"Dé Máirt."

Translation:On Tuesday.

4 years ago

8 Comments


https://www.duolingo.com/Fe2h2o
Fe2h2o
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Is the "Dé" always necessary? Or is it only when saying the day on its own? (Or the first in the list, as with "Dé Céadaoin no Déardaoin".)

4 years ago

https://www.duolingo.com/galaxyrocker

Well, if you look at Déardaoin", it actually contains the , it's been written into the word; you'll never see Dé Déardaoin. It's necessary when saying things like "This Tuesday," or "On Tuesday."

Mar shampla Dé Luain means "On Monday (i.e., this coming Monday) but Ar an Luan means "On Monday" (i.e. On Mondays)

4 years ago

https://www.duolingo.com/Fe2h2o
Fe2h2o
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That makes sense:-) Go raimh maith agat.

4 years ago

https://www.duolingo.com/il_piccione

it's funny that i managed to guess "ar an luan" and this without peeking on the first try. are the days of the week in most european languages meant to be similar?

3 years ago

https://www.duolingo.com/CarpeGuitarrem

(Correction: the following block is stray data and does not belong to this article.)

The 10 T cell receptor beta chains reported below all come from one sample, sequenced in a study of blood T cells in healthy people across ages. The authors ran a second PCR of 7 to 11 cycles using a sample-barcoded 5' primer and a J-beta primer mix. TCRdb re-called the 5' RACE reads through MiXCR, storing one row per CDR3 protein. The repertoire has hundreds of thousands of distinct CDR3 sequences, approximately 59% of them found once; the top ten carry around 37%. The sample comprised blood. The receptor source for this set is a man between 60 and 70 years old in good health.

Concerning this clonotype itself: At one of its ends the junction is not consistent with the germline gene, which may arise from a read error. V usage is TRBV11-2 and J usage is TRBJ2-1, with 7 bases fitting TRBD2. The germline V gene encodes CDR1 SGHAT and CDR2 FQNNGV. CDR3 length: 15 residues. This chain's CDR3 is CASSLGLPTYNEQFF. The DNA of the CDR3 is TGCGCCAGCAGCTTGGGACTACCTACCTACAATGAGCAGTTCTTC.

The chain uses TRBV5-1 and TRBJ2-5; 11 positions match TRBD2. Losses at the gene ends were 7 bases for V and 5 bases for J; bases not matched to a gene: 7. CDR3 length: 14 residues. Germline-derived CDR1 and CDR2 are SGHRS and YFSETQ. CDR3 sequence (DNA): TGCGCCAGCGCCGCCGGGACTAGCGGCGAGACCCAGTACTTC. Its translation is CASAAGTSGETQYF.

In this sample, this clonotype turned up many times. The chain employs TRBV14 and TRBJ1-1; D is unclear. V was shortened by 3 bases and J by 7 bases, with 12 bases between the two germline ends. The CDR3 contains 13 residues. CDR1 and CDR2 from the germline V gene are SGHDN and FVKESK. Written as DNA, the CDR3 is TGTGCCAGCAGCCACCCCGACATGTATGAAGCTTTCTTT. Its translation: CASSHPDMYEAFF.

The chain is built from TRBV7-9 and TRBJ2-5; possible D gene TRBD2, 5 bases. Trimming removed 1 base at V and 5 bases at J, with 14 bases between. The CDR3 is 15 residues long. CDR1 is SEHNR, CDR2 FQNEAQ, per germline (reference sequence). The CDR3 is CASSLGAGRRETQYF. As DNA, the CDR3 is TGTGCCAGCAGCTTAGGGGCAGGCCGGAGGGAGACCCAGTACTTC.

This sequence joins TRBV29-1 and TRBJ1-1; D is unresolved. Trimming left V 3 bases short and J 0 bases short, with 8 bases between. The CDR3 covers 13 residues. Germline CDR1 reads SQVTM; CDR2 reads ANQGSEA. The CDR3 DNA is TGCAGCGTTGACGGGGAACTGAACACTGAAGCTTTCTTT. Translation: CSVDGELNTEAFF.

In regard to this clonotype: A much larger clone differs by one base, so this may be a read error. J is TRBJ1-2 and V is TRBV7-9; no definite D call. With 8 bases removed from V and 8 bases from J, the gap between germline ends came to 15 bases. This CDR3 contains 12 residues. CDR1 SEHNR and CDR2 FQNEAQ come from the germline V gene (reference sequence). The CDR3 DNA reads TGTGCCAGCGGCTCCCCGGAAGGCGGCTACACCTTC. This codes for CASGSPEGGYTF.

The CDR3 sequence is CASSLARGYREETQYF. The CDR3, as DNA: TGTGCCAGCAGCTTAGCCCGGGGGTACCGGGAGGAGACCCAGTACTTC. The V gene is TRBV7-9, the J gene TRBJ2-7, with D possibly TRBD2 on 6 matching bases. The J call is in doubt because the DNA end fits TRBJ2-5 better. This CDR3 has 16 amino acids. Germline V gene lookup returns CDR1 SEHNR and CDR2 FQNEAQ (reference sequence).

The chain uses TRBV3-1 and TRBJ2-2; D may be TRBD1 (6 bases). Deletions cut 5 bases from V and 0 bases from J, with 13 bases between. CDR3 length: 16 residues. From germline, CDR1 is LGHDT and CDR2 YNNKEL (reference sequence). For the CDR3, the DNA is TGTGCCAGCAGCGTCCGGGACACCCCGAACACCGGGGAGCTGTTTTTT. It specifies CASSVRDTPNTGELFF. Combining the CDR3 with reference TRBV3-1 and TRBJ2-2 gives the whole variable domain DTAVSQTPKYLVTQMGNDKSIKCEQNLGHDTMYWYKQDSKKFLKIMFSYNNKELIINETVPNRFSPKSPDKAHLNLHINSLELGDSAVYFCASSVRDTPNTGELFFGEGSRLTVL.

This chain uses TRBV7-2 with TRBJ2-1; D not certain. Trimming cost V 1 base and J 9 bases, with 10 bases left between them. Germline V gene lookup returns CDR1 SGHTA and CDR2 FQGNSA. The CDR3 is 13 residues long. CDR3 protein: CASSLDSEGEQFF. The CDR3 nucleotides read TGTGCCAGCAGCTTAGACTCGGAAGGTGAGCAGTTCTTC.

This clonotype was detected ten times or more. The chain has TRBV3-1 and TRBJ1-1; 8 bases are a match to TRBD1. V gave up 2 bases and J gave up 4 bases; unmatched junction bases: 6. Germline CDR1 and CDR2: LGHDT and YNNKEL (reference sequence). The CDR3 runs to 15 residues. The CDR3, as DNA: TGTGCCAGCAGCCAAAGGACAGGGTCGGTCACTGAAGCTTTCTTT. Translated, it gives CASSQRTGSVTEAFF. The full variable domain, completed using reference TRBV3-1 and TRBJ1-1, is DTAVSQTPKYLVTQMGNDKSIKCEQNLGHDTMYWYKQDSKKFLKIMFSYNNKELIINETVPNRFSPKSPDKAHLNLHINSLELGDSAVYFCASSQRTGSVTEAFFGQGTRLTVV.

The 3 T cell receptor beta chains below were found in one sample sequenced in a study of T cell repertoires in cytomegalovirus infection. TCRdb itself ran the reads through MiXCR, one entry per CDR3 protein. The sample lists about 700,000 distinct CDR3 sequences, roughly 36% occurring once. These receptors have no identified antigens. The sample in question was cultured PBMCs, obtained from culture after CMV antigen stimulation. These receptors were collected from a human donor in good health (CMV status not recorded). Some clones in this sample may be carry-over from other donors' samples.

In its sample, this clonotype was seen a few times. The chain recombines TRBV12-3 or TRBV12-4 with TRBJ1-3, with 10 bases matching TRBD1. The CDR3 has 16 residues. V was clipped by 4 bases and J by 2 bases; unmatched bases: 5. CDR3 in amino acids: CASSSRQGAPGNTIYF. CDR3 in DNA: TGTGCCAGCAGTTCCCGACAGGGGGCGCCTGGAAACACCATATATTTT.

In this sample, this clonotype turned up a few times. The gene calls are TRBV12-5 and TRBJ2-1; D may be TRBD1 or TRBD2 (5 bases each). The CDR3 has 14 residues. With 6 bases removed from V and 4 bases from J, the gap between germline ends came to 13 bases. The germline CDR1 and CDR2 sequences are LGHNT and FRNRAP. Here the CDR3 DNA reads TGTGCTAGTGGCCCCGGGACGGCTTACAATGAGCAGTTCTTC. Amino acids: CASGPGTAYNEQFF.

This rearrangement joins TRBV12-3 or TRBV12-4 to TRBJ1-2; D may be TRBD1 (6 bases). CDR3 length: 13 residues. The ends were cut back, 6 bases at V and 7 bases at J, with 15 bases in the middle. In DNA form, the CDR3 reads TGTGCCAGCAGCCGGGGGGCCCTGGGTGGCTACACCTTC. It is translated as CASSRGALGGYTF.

I was wondering this too! Luan and Máirt seem like strong cognates with, for instance, "lunes" and "martes" in Spanish.

3 years ago

https://www.duolingo.com/cvictoria42

Well, most Western European languages get their names for the days of the week either directly or indirectly from Latin. In the Germanic languages, the planets/gods were replaced with Germanic equivalents, dies Martis -> Tiw's Day (Tuesday), for example. Irish directly borrowed several of the weekdays from Latin. Spanish, of course, inherited the names from Latin

3 years ago

https://www.duolingo.com/BrandonBalenger

I've noticed the same thing. Thank God for learning Spanish first!

1 year ago

https://www.duolingo.com/FredericMontreal
FredericMontrealPlus
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"Lundi" and "mardi" in French.

3 weeks ago
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